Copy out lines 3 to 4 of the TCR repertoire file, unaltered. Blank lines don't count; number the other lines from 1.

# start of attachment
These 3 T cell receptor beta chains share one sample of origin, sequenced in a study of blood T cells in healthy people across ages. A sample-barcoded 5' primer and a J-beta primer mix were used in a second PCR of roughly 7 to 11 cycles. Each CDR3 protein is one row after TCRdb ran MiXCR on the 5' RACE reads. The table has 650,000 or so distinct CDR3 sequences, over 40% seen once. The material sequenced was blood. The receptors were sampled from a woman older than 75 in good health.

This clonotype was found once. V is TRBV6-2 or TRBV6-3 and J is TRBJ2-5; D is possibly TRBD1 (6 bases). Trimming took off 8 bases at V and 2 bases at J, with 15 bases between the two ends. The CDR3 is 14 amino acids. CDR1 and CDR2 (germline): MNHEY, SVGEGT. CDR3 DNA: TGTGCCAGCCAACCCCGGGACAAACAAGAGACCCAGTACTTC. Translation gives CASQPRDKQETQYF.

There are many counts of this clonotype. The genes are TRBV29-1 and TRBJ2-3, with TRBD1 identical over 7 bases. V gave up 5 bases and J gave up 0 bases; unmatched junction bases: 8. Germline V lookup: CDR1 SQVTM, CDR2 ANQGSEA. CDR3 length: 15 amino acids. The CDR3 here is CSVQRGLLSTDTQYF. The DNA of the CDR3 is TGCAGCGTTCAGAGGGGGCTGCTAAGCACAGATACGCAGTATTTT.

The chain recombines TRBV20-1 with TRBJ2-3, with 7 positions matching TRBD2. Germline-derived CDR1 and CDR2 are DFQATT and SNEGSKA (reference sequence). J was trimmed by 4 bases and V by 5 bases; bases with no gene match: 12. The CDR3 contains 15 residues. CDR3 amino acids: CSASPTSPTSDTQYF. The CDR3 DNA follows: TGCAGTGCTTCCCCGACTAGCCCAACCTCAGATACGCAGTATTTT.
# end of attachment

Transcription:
There are many counts of this clonotype. The genes are TRBV29-1 and TRBJ2-3, with TRBD1 identical over 7 bases. V gave up 5 bases and J gave up 0 bases; unmatched junction bases: 8. Germline V lookup: CDR1 SQVTM, CDR2 ANQGSEA. CDR3 length: 15 amino acids. The CDR3 here is CSVQRGLLSTDTQYF. The DNA of the CDR3 is TGCAGCGTTCAGAGGGGGCTGCTAAGCACAGATACGCAGTATTTT.

The chain recombines TRBV20-1 with TRBJ2-3, with 7 positions matching TRBD2. Germline-derived CDR1 and CDR2 are DFQATT and SNEGSKA (reference sequence). J was trimmed by 4 bases and V by 5 bases; bases with no gene match: 12. The CDR3 contains 15 residues. CDR3 amino acids: CSASPTSPTSDTQYF. The CDR3 DNA follows: TGCAGTGCTTCCCCGACTAGCCCAACCTCAGATACGCAGTATTTT.